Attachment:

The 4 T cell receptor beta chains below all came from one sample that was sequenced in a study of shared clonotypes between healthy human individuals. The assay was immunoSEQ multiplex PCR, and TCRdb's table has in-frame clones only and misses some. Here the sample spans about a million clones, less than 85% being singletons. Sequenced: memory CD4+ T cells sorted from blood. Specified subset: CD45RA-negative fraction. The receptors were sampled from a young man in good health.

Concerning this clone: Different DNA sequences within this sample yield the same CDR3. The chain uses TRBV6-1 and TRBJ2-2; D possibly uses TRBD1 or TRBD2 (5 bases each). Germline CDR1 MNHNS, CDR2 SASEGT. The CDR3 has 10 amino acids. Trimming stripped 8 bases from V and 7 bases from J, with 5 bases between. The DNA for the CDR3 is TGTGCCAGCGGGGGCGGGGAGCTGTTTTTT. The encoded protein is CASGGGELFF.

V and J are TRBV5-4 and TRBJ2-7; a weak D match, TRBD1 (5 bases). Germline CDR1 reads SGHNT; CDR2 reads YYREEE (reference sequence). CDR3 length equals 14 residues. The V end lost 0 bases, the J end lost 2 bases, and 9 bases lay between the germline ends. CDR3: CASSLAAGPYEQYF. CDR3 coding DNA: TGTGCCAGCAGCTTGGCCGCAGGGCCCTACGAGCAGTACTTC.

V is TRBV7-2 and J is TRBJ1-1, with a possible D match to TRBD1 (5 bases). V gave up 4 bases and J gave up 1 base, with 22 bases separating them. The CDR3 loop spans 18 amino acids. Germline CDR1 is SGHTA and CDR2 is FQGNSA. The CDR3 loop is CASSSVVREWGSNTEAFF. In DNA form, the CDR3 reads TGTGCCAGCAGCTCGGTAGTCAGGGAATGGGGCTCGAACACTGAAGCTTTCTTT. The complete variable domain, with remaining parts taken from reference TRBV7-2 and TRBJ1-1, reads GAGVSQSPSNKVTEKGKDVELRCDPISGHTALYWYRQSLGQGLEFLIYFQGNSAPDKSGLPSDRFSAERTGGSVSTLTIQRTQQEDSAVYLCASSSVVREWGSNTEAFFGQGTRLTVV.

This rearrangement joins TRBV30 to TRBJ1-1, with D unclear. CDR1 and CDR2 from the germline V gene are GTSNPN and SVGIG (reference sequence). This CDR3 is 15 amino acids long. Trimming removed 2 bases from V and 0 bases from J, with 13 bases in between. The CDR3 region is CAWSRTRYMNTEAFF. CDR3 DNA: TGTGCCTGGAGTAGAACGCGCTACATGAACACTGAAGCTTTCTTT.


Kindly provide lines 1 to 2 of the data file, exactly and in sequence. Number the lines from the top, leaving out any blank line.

The 4 T cell receptor beta chains below all came from one sample that was sequenced in a study of shared clonotypes between healthy human individuals. The assay was immunoSEQ multiplex PCR, and TCRdb's table has in-frame clones only and misses some. Here the sample spans about a million clones, less than 85% being singletons. Sequenced: memory CD4+ T cells sorted from blood. Specified subset: CD45RA-negative fraction. The receptors were sampled from a young man in good health.

Concerning this clone: Different DNA sequences within this sample yield the same CDR3. The chain uses TRBV6-1 and TRBJ2-2; D possibly uses TRBD1 or TRBD2 (5 bases each). Germline CDR1 MNHNS, CDR2 SASEGT. The CDR3 has 10 amino acids. Trimming stripped 8 bases from V and 7 bases from J, with 5 bases between. The DNA for the CDR3 is TGTGCCAGCGGGGGCGGGGAGCTGTTTTTT. The encoded protein is CASGGGELFF.